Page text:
I'm using CAPTURE ONE to do most of the RAW conversions. One of the things I like about it is that you can click a grayscale button and quickly get an idea of what is going to be interesting in black and white. However, the conversion is still done in 16-bit color. Some minor corrections to color balance and exposure are made, and - this is important for my workflow - color saturation is increased. At this point, I'm still trying to preserve data during the conversion so that if I want to I can adjust it later in Photoshop.

The reason for doing the conversion in color is twofold:

1 - Masking and layer blending in Photoshop is easier with a color file than with a monochrome file.

2 - When the file goes into Power Retouche Black and White Studio, there are controls that allow you to add / remove color filters. These are handy to, for example, lighten skin tones, or darken a too bright sky. It is a similar effect to placing filters on the lens - but not exactly the same.

CAPTURE ONE is multi-threaded, meaning you can go on to some other task while it is processing selected images in batch mode.

No sharpening has been applied yet.


Everything so far has been done at 240 dpi, and at the original size. No sharpening. No resizing. If the file is going to need masking, that is done at this point as selection is much easier to do while you are still in color.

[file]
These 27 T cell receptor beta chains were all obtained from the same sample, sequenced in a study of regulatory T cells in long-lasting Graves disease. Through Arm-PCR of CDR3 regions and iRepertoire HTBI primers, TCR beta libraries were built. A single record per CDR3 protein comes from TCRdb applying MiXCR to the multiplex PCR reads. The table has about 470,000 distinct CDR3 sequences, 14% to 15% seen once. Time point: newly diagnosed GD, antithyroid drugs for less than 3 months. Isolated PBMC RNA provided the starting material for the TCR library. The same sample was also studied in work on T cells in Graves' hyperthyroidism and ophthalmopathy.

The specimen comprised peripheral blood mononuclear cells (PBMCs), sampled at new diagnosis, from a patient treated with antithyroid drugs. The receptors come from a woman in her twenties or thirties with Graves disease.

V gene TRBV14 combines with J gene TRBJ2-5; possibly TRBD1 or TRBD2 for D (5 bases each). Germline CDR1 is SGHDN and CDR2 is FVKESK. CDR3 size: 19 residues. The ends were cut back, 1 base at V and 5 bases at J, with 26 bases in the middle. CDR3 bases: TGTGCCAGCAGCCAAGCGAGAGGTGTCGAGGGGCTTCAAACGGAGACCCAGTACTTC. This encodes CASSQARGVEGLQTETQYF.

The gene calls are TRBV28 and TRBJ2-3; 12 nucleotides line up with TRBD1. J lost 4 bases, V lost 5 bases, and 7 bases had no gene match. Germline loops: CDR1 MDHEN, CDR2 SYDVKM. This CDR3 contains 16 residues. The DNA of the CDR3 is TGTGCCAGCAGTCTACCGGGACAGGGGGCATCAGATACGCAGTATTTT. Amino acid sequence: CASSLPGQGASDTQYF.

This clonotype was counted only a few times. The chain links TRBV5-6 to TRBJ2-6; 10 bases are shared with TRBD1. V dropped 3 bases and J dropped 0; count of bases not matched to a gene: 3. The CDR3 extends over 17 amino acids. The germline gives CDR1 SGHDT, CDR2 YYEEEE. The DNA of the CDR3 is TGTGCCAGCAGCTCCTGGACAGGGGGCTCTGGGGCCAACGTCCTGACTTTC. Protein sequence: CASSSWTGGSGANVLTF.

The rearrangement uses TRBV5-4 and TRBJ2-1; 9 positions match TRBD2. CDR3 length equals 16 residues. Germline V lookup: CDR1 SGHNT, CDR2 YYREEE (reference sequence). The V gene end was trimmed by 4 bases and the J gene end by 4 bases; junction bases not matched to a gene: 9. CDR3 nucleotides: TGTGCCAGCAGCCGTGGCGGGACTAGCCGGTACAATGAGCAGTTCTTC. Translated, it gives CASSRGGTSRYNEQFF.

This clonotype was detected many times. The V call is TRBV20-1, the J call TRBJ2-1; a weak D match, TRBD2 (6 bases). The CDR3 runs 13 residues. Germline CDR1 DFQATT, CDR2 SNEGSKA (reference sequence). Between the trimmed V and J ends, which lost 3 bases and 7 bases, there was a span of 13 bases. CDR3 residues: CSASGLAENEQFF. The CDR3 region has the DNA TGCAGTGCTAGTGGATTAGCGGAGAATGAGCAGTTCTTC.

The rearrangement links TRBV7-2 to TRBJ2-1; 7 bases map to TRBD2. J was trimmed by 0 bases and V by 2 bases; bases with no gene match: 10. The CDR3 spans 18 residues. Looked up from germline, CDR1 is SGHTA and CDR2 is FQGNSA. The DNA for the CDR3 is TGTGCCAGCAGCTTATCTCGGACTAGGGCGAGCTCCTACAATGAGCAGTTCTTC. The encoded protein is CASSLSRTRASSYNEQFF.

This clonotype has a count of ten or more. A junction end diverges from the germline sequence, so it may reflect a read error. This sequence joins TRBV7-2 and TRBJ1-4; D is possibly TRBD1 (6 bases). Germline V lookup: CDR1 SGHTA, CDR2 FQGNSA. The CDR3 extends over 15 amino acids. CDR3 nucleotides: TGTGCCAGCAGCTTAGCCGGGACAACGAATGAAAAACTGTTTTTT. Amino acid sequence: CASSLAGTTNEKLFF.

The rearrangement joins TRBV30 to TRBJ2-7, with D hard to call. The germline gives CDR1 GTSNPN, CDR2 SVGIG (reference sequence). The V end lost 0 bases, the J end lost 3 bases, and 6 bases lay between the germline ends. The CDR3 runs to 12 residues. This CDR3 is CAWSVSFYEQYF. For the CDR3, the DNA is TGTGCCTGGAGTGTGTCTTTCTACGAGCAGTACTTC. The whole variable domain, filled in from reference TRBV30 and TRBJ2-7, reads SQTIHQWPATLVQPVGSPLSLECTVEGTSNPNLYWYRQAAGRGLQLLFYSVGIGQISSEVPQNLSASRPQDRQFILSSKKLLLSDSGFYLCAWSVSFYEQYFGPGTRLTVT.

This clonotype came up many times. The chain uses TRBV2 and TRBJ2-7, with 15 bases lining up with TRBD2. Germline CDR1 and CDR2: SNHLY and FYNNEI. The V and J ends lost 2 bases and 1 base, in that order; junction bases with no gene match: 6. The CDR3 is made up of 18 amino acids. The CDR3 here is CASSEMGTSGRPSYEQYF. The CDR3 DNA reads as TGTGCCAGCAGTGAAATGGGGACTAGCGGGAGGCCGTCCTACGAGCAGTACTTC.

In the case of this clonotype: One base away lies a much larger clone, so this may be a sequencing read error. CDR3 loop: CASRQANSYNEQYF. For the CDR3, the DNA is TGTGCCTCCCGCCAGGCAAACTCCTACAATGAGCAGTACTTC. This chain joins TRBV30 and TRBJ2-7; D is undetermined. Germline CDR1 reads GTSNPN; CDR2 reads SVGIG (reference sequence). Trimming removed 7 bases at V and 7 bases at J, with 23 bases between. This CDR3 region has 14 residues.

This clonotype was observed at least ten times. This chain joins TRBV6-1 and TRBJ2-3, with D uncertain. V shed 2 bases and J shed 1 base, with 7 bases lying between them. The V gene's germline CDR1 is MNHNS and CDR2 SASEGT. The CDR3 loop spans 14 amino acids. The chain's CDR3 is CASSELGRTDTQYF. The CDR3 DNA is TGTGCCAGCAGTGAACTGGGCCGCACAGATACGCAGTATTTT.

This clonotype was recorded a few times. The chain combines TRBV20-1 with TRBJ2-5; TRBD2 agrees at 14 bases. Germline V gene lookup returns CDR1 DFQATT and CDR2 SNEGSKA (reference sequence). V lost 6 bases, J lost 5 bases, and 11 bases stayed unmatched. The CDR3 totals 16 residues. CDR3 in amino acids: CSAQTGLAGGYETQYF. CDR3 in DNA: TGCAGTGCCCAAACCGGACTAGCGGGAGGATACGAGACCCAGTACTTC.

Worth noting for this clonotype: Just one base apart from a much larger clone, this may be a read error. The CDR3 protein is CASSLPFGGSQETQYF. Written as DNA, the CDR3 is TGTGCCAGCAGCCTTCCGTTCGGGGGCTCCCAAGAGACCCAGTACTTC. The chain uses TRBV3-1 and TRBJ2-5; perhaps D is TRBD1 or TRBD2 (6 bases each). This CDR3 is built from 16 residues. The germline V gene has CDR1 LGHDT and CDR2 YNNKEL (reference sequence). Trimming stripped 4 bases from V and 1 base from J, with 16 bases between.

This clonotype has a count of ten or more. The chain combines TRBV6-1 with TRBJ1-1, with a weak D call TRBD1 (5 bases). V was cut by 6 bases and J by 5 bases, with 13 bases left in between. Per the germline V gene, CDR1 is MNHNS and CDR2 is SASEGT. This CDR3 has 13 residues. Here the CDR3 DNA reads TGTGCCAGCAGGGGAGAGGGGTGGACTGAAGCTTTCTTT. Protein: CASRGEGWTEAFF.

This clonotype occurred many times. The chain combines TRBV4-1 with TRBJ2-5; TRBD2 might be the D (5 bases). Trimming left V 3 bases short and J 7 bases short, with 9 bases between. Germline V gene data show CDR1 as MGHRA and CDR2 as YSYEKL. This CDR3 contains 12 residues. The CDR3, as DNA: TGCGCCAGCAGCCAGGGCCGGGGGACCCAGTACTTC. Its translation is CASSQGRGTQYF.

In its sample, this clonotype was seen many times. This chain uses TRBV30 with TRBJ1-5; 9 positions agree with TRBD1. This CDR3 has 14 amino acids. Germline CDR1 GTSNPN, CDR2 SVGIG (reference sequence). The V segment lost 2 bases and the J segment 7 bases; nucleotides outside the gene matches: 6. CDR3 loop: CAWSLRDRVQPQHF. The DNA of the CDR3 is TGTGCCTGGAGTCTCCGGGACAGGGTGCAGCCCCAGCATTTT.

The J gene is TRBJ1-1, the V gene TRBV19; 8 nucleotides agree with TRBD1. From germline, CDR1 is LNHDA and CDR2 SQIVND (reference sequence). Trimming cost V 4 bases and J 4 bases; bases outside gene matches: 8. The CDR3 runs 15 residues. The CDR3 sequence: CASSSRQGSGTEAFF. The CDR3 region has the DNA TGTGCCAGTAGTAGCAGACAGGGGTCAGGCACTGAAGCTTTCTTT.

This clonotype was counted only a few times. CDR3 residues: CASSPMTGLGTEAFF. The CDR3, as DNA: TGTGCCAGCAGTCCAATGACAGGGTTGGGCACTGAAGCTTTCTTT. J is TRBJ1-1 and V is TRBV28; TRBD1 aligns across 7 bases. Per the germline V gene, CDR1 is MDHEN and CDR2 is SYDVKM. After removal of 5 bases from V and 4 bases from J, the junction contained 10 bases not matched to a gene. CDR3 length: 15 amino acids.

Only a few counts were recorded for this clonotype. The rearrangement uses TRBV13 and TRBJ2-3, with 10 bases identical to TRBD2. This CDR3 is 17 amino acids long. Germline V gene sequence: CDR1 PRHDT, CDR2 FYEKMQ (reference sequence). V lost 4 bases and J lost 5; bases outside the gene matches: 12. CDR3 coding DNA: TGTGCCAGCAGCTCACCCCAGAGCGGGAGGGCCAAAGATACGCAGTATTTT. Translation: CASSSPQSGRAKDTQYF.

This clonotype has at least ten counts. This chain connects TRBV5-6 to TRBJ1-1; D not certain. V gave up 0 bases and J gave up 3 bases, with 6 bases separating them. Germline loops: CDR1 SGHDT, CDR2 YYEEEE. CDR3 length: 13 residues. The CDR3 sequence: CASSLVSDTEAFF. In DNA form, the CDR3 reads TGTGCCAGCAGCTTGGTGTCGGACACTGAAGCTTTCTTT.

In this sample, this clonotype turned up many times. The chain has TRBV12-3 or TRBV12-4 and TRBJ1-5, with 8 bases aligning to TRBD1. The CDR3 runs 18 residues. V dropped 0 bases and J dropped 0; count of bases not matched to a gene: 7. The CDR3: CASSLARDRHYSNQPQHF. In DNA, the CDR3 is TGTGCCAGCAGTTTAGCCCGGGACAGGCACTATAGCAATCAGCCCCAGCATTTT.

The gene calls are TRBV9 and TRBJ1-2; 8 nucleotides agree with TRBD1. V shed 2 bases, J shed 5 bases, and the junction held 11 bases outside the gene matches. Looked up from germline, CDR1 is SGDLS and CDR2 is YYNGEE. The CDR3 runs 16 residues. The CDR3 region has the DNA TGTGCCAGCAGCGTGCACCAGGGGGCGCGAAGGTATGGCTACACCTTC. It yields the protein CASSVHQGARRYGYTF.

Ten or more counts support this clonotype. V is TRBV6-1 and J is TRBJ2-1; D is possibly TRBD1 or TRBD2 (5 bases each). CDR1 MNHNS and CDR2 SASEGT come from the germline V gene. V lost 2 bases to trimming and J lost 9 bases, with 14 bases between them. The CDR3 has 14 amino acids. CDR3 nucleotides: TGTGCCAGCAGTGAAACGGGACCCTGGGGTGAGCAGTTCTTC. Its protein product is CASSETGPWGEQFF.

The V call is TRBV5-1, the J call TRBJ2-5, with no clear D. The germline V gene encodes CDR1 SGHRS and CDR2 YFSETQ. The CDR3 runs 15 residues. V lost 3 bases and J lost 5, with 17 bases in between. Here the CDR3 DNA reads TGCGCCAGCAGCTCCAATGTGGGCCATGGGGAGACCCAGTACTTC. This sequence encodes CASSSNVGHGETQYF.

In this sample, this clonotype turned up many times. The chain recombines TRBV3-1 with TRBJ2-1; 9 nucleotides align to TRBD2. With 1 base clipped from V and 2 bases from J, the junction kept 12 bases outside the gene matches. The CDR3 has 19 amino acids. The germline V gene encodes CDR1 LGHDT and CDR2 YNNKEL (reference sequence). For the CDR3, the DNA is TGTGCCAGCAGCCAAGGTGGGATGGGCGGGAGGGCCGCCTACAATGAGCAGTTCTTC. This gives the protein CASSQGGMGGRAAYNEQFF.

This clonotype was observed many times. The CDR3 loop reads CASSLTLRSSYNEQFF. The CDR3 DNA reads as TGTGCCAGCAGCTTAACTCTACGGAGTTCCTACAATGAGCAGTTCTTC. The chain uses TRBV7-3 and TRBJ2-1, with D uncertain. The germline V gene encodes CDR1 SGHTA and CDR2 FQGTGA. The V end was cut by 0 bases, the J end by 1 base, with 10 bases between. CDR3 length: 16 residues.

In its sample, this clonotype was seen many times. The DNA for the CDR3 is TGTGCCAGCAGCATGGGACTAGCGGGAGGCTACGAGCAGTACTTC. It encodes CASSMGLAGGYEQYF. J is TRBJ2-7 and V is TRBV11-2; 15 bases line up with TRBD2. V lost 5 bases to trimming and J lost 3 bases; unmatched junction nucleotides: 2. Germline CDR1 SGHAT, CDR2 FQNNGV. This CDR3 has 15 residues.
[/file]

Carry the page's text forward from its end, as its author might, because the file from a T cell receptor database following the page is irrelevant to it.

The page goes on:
POWER RETOUCHE, Black and White Studio

Another useful plug-in.

At this point I'm working on the converted TIFF file. Power Retouch is a "destructive" adjustment. Once you begin to fiddle around with the controls, you are removing data from the capture. You can always go back to the original RAW file and start again.

It has settings to emulate the wavelength sensitivity of various films as well as many other useful features for converting to black and white. There are other ways to get to black and white, including layer blending, channel mixing, etc. but Power Retouche gives the most control.

So now we have a 16-bit, black and white rendition (though still in RGB mode). Saved and then into:


Yes, another plug-in. Digital images are just a bit too smooth for my taste. One of the best features of Grain Surgery is the ability to sample film and then apply it to the image. In my case, I have sampled HP5 PLUS developed in HC110B. The sample is really just a grain pattern, and you can make adjustments such as:

Size of the grain
Intensity of the grain
How the grain should be blended
How the grain should appear in shadows, mid-tones, highlights
And a lot more.

It also has an excellent noise-removal program that I use when I've been shooting at ISO 1600.

File is saved and then...


So here you are doing your final adjustments before going to print. Cropping. Size changes. Any additional layer adjustments etc. The file is saved at the correct print size and then sharpening is applied for print. The file is converted to 16-bit grayscale.

EPSON 4800

I'm currently using the Epson 4800 for output with Ilford Smooth Pearl paper. There are reviews of the printer everywhere - so I'm not going to put that here. But for black and white printing, one word: fabulous. Bronzing is no longer an issue. Gloss differential is next to nothing, though that depends on the image, the paper, and how the image is "processed" in Photoshop.